I'm looking forward to seeing all your upcoming movies and I hope you'll write more about your screenwriting work. (I loved your diaries on Sense and Sensibility.)

I'll end here as this is harder than I thought! I'm nervous just writing this simple letter. But my desire is sincere and I do admire your writing talent, your acting talent and your no-nonsense style and humor.

All the best to you and I hope you'll write back.

With affection and aloha,


There. That should do it.


Lean and Mean!

Remember that scene in Stripes where John Candy explains why he joined the army? No? Well, let me jog your memory:

This is how I'm feeling here in the early days of 2010. I've been swallowing a lot of aggression along with a lot of food (some of it pizza) in the last month and I have to figure out a better way to deal with it. So, instead of joining the army, I will be focusing on better ways of expressing my FEELINGS! Like, oh I don't know, writing, exercising? Yes and yes.

I will be a lean mean fighting/writing/creating machine in 2010!

I'm Packing and Getting Excited -- Finally!


I have been nervous and unsure why. But after last night and today, it all started turning around. Last night I spoke to good friends who are in this VFX biz and they reminded me that A) This is something I've done a zillion times before and B) When in doubt, just shoot it! (This is not the ideal way to work in VFX, but it's always nice to be reminded of your bottom line option.)  It was nice to hear again, thank you Wendy and Jacquie!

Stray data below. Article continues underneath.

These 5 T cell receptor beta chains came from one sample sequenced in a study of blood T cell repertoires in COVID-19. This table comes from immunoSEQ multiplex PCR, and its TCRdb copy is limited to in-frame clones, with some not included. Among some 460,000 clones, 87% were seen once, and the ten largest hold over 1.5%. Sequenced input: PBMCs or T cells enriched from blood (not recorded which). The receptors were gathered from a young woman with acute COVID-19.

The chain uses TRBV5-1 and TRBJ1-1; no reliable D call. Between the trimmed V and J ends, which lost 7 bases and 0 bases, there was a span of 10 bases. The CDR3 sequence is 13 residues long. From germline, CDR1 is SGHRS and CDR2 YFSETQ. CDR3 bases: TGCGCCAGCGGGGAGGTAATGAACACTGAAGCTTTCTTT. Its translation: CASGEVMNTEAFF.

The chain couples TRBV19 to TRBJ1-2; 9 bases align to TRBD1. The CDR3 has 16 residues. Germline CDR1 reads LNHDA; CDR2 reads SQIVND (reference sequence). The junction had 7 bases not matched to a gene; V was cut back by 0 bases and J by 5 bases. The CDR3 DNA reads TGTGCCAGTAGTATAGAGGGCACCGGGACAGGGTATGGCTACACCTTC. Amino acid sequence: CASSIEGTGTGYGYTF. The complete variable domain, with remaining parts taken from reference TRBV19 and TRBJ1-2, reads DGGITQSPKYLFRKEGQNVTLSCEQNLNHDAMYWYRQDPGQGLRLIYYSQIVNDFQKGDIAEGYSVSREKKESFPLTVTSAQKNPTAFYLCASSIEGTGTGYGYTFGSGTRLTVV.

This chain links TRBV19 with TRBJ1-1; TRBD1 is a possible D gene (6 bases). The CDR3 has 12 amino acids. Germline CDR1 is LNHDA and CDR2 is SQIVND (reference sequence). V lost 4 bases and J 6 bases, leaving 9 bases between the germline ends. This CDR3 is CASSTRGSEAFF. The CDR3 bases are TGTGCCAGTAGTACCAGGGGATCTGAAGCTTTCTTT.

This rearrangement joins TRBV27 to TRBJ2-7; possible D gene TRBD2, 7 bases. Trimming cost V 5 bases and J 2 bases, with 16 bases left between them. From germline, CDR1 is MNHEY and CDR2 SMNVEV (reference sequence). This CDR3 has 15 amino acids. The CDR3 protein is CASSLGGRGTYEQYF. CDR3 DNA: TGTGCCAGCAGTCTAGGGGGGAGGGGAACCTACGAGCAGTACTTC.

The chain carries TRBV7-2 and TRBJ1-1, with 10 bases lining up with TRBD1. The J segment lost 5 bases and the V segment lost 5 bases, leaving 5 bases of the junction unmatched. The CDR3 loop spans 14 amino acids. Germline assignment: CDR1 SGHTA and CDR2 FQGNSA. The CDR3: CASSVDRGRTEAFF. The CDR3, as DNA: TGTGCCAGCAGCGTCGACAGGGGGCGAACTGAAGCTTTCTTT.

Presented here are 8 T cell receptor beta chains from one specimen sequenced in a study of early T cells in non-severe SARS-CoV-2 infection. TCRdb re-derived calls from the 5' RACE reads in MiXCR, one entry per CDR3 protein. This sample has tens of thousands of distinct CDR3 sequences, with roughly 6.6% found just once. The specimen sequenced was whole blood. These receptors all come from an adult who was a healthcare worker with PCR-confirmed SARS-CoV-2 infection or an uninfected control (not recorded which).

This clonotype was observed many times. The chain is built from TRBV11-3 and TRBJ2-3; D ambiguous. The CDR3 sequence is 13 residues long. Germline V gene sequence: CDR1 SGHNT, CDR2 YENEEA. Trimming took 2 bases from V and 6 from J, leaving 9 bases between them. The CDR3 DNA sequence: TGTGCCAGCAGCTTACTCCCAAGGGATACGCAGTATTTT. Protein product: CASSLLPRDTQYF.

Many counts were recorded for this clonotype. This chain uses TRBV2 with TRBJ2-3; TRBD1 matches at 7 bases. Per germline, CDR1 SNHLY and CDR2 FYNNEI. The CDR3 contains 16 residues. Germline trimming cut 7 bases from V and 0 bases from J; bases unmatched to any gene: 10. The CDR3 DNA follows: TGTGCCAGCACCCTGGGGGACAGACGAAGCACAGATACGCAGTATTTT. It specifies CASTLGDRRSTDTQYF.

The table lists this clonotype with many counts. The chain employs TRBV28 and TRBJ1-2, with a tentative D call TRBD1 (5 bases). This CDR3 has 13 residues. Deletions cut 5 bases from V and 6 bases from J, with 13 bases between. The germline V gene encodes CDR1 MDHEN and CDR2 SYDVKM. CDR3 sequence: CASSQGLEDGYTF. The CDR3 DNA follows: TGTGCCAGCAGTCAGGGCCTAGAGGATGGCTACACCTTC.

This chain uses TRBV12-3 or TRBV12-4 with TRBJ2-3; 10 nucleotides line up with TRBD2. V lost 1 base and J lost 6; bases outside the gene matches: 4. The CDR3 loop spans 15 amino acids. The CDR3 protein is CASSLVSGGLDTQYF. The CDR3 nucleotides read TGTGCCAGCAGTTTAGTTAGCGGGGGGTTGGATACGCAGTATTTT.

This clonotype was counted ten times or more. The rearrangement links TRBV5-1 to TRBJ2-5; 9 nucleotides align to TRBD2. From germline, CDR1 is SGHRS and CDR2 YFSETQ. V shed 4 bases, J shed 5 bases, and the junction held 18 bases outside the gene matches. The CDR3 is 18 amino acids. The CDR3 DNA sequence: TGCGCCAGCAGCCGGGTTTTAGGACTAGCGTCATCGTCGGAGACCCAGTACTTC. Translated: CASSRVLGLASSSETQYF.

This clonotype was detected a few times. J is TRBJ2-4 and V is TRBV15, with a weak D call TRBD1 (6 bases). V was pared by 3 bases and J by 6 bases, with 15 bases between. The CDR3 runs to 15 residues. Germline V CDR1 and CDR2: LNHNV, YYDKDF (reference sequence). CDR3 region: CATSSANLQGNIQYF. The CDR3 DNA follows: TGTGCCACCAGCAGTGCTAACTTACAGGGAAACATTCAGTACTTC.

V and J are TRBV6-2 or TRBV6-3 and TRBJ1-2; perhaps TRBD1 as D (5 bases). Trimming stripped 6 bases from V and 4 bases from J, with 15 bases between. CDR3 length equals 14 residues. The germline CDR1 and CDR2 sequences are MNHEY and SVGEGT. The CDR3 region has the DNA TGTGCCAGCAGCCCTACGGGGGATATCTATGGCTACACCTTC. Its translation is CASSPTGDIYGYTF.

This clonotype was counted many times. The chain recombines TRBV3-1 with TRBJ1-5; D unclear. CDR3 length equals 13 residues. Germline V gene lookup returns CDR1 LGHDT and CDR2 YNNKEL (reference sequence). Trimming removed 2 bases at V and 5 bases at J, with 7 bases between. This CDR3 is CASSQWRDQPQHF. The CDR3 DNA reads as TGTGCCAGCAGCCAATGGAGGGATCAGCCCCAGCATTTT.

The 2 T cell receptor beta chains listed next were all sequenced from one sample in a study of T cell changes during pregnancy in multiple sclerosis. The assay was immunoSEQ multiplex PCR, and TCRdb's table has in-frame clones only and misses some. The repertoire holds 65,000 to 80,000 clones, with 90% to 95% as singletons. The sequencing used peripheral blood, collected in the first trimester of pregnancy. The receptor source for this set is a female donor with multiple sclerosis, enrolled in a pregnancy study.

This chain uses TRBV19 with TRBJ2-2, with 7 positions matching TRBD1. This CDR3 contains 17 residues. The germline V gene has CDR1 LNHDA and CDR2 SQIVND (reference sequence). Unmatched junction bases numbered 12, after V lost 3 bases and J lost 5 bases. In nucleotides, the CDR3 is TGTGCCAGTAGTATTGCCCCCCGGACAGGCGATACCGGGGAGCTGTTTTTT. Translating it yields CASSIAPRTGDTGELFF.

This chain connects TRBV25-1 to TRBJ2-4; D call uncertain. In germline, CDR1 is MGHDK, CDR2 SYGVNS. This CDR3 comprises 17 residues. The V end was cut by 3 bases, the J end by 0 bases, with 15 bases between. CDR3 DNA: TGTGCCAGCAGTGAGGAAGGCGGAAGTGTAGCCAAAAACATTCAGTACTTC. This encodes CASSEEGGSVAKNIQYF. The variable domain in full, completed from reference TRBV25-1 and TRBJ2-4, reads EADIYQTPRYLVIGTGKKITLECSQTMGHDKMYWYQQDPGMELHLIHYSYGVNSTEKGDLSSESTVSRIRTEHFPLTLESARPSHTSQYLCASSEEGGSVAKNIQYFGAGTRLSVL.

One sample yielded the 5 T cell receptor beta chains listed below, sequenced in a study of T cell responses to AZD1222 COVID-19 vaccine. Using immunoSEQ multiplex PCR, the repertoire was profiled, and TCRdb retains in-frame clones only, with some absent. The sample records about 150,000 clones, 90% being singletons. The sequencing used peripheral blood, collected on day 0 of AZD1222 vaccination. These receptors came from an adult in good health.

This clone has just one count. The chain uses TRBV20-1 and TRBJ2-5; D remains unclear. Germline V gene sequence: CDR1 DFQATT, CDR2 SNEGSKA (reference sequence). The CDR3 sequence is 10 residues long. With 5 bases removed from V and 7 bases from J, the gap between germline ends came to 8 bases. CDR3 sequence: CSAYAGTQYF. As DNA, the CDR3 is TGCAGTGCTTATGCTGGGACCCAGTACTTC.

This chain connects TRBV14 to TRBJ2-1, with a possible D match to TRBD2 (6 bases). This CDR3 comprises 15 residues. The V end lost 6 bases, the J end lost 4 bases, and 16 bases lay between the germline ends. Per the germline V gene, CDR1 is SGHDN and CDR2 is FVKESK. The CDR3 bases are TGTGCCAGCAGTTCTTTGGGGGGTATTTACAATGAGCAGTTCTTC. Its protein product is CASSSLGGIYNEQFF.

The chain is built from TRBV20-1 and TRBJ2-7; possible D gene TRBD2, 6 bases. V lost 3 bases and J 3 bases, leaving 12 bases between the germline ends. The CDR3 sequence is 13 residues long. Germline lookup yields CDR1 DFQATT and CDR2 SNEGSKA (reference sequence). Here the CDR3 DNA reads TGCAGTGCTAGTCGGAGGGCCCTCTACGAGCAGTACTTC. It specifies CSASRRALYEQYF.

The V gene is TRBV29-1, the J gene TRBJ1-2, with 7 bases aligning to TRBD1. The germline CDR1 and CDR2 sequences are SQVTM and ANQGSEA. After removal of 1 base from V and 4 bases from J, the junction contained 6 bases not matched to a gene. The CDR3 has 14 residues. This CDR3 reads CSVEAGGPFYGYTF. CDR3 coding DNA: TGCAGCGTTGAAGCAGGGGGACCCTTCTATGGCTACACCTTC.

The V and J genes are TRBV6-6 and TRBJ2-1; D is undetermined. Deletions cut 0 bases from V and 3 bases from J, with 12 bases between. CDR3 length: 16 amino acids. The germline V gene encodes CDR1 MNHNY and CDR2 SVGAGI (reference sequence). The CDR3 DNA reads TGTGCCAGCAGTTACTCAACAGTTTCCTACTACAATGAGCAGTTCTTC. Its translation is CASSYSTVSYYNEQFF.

Then this morning I finally read the script and I got really excited because you know what?  I LOVE MOVIES and I get to go work on a really cool one!  I started thinking about the sets and locations and costumes and etc etc etc and I got really excited about working again.  And reading the script and noting what FX will be required also reminded me that there is no new FX ground being broken in this movie so what am I worried about not knowing?  Oh and PS, since tomorrow is my first official day and I fly to London on Wednesday, I don't have to know it all tomorrow.

Part of what I've read in books on grief are that often you can feel like you don't know anything, you lose your self-confidence.  It makes sense, the world has turned upside down, the floor has dropped out, rug pulled out from under (metaphors...) so how can you feel safe and secure in anything?  Once I read that, and realized it's normal to feel that way, I relaxed a bit.  My self-confidence didn't return in full force, but it did come out from hiding. 

So, London, here I come!